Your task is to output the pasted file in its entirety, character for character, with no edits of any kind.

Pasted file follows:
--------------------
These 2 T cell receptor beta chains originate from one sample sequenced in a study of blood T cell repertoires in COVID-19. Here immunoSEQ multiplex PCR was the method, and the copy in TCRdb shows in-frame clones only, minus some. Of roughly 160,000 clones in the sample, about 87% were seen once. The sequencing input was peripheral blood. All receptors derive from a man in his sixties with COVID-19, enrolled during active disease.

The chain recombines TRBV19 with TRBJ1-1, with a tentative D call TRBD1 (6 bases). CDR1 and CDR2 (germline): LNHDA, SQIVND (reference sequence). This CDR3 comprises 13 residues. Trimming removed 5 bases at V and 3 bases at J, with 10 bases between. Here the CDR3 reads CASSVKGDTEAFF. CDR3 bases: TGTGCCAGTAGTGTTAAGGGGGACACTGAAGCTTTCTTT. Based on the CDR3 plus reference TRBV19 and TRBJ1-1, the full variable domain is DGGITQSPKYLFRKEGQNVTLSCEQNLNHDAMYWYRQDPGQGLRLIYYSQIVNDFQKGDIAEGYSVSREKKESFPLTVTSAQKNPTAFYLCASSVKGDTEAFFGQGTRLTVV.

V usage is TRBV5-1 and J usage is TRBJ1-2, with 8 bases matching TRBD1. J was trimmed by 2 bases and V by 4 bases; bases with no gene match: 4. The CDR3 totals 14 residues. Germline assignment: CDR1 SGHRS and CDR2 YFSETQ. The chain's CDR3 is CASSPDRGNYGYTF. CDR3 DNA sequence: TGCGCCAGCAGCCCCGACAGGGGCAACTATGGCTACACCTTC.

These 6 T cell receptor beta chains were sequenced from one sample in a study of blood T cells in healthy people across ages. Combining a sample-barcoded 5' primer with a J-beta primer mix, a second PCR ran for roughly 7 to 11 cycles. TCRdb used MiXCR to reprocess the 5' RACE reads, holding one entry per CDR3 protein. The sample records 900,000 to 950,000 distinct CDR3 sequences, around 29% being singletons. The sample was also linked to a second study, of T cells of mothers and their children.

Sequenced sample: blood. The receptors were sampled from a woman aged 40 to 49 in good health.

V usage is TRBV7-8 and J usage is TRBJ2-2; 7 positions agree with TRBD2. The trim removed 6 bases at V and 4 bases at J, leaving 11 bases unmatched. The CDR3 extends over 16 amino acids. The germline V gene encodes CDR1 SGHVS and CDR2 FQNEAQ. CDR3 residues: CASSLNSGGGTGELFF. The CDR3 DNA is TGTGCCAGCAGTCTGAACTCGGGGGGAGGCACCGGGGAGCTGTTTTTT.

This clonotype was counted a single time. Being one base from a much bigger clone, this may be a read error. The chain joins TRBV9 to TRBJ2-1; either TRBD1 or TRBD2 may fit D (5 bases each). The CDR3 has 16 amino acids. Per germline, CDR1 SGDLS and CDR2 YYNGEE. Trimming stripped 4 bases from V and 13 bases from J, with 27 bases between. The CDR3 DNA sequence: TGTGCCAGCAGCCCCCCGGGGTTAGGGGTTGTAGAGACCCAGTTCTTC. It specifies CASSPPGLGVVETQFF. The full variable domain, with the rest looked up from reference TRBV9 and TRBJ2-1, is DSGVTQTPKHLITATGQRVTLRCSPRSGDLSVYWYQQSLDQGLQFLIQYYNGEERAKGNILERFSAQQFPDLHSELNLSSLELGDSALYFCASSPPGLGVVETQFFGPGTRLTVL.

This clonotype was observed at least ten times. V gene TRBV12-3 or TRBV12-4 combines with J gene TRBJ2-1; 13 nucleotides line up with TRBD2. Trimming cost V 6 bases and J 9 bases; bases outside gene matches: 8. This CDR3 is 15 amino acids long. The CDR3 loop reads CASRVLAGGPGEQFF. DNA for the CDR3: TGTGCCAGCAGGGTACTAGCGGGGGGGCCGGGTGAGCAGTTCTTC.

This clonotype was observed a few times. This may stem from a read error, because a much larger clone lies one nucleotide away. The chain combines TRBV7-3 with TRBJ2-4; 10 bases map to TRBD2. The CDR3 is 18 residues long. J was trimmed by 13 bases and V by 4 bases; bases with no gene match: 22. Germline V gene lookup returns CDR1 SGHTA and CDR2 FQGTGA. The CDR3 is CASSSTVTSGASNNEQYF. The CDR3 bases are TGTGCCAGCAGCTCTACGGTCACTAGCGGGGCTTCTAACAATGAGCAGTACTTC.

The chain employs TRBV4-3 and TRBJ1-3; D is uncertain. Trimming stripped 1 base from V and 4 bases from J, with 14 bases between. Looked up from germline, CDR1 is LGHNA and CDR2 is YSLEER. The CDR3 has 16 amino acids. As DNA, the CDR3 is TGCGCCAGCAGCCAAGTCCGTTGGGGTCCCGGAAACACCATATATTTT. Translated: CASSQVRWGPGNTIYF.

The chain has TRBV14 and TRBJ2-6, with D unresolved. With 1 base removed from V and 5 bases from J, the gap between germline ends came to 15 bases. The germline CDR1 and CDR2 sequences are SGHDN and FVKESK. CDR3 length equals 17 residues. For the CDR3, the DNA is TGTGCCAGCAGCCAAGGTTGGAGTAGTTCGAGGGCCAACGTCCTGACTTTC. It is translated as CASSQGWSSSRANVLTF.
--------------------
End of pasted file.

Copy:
These 2 T cell receptor beta chains originate from one sample sequenced in a study of blood T cell repertoires in COVID-19. Here immunoSEQ multiplex PCR was the method, and the copy in TCRdb shows in-frame clones only, minus some. Of roughly 160,000 clones in the sample, about 87% were seen once. The sequencing input was peripheral blood. All receptors derive from a man in his sixties with COVID-19, enrolled during active disease.

The chain recombines TRBV19 with TRBJ1-1, with a tentative D call TRBD1 (6 bases). CDR1 and CDR2 (germline): LNHDA, SQIVND (reference sequence). This CDR3 comprises 13 residues. Trimming removed 5 bases at V and 3 bases at J, with 10 bases between. Here the CDR3 reads CASSVKGDTEAFF. CDR3 bases: TGTGCCAGTAGTGTTAAGGGGGACACTGAAGCTTTCTTT. Based on the CDR3 plus reference TRBV19 and TRBJ1-1, the full variable domain is DGGITQSPKYLFRKEGQNVTLSCEQNLNHDAMYWYRQDPGQGLRLIYYSQIVNDFQKGDIAEGYSVSREKKESFPLTVTSAQKNPTAFYLCASSVKGDTEAFFGQGTRLTVV.

V usage is TRBV5-1 and J usage is TRBJ1-2, with 8 bases matching TRBD1. J was trimmed by 2 bases and V by 4 bases; bases with no gene match: 4. The CDR3 totals 14 residues. Germline assignment: CDR1 SGHRS and CDR2 YFSETQ. The chain's CDR3 is CASSPDRGNYGYTF. CDR3 DNA sequence: TGCGCCAGCAGCCCCGACAGGGGCAACTATGGCTACACCTTC.

These 6 T cell receptor beta chains were sequenced from one sample in a study of blood T cells in healthy people across ages. Combining a sample-barcoded 5' primer with a J-beta primer mix, a second PCR ran for roughly 7 to 11 cycles. TCRdb used MiXCR to reprocess the 5' RACE reads, holding one entry per CDR3 protein. The sample records 900,000 to 950,000 distinct CDR3 sequences, around 29% being singletons. The sample was also linked to a second study, of T cells of mothers and their children.

Sequenced sample: blood. The receptors were sampled from a woman aged 40 to 49 in good health.

V usage is TRBV7-8 and J usage is TRBJ2-2; 7 positions agree with TRBD2. The trim removed 6 bases at V and 4 bases at J, leaving 11 bases unmatched. The CDR3 extends over 16 amino acids. The germline V gene encodes CDR1 SGHVS and CDR2 FQNEAQ. CDR3 residues: CASSLNSGGGTGELFF. The CDR3 DNA is TGTGCCAGCAGTCTGAACTCGGGGGGAGGCACCGGGGAGCTGTTTTTT.

This clonotype was counted a single time. Being one base from a much bigger clone, this may be a read error. The chain joins TRBV9 to TRBJ2-1; either TRBD1 or TRBD2 may fit D (5 bases each). The CDR3 has 16 amino acids. Per germline, CDR1 SGDLS and CDR2 YYNGEE. Trimming stripped 4 bases from V and 13 bases from J, with 27 bases between. The CDR3 DNA sequence: TGTGCCAGCAGCCCCCCGGGGTTAGGGGTTGTAGAGACCCAGTTCTTC. It specifies CASSPPGLGVVETQFF. The full variable domain, with the rest looked up from reference TRBV9 and TRBJ2-1, is DSGVTQTPKHLITATGQRVTLRCSPRSGDLSVYWYQQSLDQGLQFLIQYYNGEERAKGNILERFSAQQFPDLHSELNLSSLELGDSALYFCASSPPGLGVVETQFFGPGTRLTVL.

This clonotype was observed at least ten times. V gene TRBV12-3 or TRBV12-4 combines with J gene TRBJ2-1; 13 nucleotides line up with TRBD2. Trimming cost V 6 bases and J 9 bases; bases outside gene matches: 8. This CDR3 is 15 amino acids long. The CDR3 loop reads CASRVLAGGPGEQFF. DNA for the CDR3: TGTGCCAGCAGGGTACTAGCGGGGGGGCCGGGTGAGCAGTTCTTC.

This clonotype was observed a few times. This may stem from a read error, because a much larger clone lies one nucleotide away. The chain combines TRBV7-3 with TRBJ2-4; 10 bases map to TRBD2. The CDR3 is 18 residues long. J was trimmed by 13 bases and V by 4 bases; bases with no gene match: 22. Germline V gene lookup returns CDR1 SGHTA and CDR2 FQGTGA. The CDR3 is CASSSTVTSGASNNEQYF. The CDR3 bases are TGTGCCAGCAGCTCTACGGTCACTAGCGGGGCTTCTAACAATGAGCAGTACTTC.

The chain employs TRBV4-3 and TRBJ1-3; D is uncertain. Trimming stripped 1 base from V and 4 bases from J, with 14 bases between. Looked up from germline, CDR1 is LGHNA and CDR2 is YSLEER. The CDR3 has 16 amino acids. As DNA, the CDR3 is TGCGCCAGCAGCCAAGTCCGTTGGGGTCCCGGAAACACCATATATTTT. Translated: CASSQVRWGPGNTIYF.

The chain has TRBV14 and TRBJ2-6, with D unresolved. With 1 base removed from V and 5 bases from J, the gap between germline ends came to 15 bases. The germline CDR1 and CDR2 sequences are SGHDN and FVKESK. CDR3 length equals 17 residues. For the CDR3, the DNA is TGTGCCAGCAGCCAAGGTTGGAGTAGTTCGAGGGCCAACGTCCTGACTTTC. It is translated as CASSQGWSSSRANVLTF.